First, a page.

The pedagogical unimmortalization of Joyce in the university, by Victor Fermino da Silva
The pedagogical unimmortalization of Joyce in the university
Victor Fermino da Silva*
Stately, plump literature is often presented in scholarly environments separated from the fields discussed in the corpus itself and is seen as dependent on didactic and the educational field. In Dublin, the celebration of literature has one of its period apexes during the Bloomsday. In 2022, the centennial of James Joyce’s Ulysses, the effervescence of the work is seen as a party, which however refracts the capitalist light that seems to obfuscate the author’s legacy.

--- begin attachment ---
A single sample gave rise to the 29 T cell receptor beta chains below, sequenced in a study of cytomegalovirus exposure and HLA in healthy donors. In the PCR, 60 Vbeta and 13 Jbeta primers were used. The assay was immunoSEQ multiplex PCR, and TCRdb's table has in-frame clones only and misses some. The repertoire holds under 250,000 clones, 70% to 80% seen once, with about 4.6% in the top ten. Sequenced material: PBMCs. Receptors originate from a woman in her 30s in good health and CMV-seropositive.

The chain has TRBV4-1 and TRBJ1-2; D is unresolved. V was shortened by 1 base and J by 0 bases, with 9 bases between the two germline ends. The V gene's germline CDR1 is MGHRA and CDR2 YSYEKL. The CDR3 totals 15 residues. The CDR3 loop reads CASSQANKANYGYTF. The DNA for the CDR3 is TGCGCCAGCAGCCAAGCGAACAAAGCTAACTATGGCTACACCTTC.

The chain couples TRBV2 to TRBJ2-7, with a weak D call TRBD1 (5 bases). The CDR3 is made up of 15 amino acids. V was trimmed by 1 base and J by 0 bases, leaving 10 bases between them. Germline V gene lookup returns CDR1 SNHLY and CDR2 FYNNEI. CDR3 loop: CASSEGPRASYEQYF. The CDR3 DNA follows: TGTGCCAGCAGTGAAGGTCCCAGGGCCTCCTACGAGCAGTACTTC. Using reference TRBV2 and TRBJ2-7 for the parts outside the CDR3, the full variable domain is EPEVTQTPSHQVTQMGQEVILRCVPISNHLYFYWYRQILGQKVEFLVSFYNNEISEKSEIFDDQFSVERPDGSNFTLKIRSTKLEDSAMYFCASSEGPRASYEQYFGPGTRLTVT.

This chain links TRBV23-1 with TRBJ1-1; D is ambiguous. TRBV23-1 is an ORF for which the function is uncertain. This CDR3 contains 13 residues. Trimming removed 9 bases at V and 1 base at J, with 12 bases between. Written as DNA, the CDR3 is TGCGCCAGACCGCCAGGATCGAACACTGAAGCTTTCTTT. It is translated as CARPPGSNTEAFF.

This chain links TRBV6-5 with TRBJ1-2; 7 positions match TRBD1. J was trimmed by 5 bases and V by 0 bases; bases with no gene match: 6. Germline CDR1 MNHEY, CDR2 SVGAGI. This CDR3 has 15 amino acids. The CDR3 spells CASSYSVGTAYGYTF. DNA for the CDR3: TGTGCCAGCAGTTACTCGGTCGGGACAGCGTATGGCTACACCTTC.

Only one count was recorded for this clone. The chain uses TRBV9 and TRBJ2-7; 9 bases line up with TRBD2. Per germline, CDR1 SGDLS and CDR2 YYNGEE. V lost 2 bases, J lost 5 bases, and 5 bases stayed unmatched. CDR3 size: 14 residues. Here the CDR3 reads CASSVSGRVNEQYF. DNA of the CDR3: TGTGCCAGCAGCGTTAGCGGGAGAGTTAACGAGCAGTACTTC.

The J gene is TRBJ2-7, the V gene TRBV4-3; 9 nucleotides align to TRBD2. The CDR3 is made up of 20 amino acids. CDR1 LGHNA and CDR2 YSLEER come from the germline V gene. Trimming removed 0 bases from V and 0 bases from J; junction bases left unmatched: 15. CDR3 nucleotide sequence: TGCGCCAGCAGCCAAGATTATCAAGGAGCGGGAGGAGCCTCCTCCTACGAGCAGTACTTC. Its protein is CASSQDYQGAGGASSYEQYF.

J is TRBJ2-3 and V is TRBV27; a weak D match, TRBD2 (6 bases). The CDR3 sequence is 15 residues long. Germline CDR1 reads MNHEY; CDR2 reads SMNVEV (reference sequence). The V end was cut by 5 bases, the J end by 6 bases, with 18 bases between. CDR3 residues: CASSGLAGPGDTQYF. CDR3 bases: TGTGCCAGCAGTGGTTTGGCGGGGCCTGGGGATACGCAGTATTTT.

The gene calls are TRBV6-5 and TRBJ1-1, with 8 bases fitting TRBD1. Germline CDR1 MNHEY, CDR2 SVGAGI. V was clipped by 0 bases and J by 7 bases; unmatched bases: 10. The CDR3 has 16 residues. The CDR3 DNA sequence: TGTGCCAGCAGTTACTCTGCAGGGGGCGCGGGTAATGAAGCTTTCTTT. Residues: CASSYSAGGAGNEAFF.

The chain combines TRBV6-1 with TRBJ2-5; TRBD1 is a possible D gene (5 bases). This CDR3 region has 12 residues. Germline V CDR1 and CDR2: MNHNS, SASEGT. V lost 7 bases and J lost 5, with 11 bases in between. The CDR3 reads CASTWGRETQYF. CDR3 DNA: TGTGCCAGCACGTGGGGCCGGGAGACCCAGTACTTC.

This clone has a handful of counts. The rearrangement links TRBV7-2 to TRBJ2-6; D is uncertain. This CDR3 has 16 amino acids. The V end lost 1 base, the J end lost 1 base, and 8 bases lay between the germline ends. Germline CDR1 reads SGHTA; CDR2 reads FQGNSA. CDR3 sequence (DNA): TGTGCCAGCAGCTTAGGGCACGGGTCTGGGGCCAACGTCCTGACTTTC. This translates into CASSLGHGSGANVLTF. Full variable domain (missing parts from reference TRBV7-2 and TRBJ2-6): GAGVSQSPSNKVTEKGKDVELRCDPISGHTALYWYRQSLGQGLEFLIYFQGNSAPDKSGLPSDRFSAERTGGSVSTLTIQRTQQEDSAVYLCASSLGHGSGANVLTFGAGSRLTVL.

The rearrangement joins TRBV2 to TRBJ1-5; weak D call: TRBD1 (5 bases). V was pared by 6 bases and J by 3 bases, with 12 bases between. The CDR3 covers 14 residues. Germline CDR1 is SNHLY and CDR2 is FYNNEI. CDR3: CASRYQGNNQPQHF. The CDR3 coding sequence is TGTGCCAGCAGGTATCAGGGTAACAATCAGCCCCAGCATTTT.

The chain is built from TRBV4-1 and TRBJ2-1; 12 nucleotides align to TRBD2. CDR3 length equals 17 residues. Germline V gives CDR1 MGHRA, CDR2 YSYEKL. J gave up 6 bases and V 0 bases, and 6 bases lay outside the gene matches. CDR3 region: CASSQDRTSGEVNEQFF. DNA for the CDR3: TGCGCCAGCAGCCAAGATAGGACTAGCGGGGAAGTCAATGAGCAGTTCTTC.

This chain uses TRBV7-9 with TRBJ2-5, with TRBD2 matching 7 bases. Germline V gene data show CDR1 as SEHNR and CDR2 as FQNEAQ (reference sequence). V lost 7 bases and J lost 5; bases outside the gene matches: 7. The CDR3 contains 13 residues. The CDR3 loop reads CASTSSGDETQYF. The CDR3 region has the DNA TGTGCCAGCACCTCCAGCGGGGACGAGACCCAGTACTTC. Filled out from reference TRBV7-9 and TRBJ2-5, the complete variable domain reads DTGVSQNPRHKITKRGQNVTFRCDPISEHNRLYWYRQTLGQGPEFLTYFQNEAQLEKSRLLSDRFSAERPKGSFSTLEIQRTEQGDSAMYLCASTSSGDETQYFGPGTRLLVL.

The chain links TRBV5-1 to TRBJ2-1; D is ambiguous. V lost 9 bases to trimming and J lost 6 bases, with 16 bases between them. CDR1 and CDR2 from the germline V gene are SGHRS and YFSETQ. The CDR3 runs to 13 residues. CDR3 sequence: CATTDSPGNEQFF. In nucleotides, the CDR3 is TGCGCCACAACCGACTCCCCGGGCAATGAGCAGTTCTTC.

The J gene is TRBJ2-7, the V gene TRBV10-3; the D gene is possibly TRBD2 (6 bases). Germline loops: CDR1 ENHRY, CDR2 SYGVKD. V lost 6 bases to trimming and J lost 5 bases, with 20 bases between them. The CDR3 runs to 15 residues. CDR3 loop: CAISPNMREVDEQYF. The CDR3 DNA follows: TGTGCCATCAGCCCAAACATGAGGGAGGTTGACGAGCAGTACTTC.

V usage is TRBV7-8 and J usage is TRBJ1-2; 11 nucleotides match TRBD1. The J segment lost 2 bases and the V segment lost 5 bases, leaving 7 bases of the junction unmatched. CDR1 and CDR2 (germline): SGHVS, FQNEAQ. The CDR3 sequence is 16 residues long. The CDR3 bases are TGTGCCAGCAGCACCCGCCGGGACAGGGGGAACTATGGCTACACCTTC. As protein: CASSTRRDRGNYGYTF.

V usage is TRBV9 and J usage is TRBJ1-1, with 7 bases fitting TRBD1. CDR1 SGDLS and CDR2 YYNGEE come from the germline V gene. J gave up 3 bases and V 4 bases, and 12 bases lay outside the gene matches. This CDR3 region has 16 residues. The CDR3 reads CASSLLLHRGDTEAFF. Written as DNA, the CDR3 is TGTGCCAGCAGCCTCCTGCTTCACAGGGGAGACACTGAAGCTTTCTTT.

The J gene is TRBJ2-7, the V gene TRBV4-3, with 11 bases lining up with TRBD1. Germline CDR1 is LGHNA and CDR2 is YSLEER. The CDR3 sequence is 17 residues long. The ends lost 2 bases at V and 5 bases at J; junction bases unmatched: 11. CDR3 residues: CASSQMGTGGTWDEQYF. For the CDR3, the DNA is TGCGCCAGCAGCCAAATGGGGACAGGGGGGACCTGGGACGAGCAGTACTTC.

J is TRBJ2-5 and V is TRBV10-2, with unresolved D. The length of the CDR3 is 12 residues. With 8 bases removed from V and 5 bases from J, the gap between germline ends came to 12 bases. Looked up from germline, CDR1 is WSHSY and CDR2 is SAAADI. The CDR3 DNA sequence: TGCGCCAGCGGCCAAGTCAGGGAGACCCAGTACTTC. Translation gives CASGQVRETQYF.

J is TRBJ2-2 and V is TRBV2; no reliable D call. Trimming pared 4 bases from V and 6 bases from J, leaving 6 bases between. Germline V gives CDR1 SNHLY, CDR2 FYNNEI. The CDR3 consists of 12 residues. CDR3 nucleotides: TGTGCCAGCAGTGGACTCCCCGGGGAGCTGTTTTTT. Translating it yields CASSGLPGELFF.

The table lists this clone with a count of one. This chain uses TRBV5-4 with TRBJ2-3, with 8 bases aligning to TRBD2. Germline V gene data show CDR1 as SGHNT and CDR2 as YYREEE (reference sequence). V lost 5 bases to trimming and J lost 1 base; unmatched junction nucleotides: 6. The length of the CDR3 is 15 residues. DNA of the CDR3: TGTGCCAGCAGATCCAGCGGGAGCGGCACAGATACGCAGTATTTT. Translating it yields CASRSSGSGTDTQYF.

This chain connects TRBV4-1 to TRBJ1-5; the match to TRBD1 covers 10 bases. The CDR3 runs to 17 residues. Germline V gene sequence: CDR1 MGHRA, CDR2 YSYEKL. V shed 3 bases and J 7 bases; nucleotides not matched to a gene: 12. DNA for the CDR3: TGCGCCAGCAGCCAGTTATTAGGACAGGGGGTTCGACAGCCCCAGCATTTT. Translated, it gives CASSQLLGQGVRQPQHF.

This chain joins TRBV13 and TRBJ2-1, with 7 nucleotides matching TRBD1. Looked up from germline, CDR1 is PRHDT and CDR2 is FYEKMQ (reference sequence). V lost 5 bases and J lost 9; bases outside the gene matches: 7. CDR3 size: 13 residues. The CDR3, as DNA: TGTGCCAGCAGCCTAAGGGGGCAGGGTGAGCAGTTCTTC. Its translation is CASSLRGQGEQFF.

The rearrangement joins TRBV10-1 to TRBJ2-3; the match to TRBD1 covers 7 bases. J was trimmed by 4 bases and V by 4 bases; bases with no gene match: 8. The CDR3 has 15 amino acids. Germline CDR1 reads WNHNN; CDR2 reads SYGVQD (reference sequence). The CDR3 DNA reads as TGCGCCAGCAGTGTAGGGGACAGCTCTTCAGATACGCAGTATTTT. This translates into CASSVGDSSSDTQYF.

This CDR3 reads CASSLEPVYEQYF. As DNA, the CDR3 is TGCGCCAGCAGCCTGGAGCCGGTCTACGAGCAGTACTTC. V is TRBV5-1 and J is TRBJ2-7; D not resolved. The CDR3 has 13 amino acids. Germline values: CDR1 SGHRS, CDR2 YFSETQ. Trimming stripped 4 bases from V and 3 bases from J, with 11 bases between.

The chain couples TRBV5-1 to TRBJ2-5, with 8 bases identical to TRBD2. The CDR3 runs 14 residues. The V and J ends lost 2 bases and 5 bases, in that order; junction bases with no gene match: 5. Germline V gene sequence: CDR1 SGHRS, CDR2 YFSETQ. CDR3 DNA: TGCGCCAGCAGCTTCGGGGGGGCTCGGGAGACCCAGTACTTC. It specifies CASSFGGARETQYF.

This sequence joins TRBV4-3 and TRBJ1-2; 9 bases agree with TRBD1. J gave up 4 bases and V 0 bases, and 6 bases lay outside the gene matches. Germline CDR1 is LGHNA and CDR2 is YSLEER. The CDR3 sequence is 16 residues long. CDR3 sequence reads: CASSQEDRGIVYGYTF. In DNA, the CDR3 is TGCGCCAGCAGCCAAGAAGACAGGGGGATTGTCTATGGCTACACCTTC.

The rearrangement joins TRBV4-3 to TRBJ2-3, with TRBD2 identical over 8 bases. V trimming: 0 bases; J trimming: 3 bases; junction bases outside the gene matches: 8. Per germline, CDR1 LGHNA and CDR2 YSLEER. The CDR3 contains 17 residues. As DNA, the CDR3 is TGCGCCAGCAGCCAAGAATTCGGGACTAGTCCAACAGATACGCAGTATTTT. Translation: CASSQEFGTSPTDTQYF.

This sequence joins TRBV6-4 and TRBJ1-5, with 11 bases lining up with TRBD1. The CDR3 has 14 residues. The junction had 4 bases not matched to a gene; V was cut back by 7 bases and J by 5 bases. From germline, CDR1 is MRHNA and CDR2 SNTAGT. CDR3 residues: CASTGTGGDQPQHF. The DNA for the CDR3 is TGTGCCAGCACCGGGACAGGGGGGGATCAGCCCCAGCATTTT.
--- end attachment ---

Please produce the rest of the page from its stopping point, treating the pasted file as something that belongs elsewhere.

Some authors, such as Hannah Arendt, see the phenomenon of modern art as something that arose from a vehement rebellion of the artist against society, which, in Joyce’s case, is apparent in a multitude of ways. And after World War II was, as Declan Kiberd states in Ulysses and Us, appropriated by the academic environments as technicist canon, and not as wisdom literature. In a way, the idea of a sui generis novel being studied in academia reflects the capacity of a good to become a public good, and to be publically immortalized. Reading Joyce allows us to analyse his work critically and make him immortal, putting the art in an environment of conservation and uninterested fruition. At least in theory.
Joyce’s question invites us to think about the crisis in culture in a more concrete way, for it is an author whose legacy is consistently reminded by Bloomsday. But that celebration is often more busy with tourists and allusions to “that difficult book” as merchandise, which is, again going to Arendt, a symptom of a society incapable of cultivating the objects and condemned to consumption. The ruin of everything that it touches.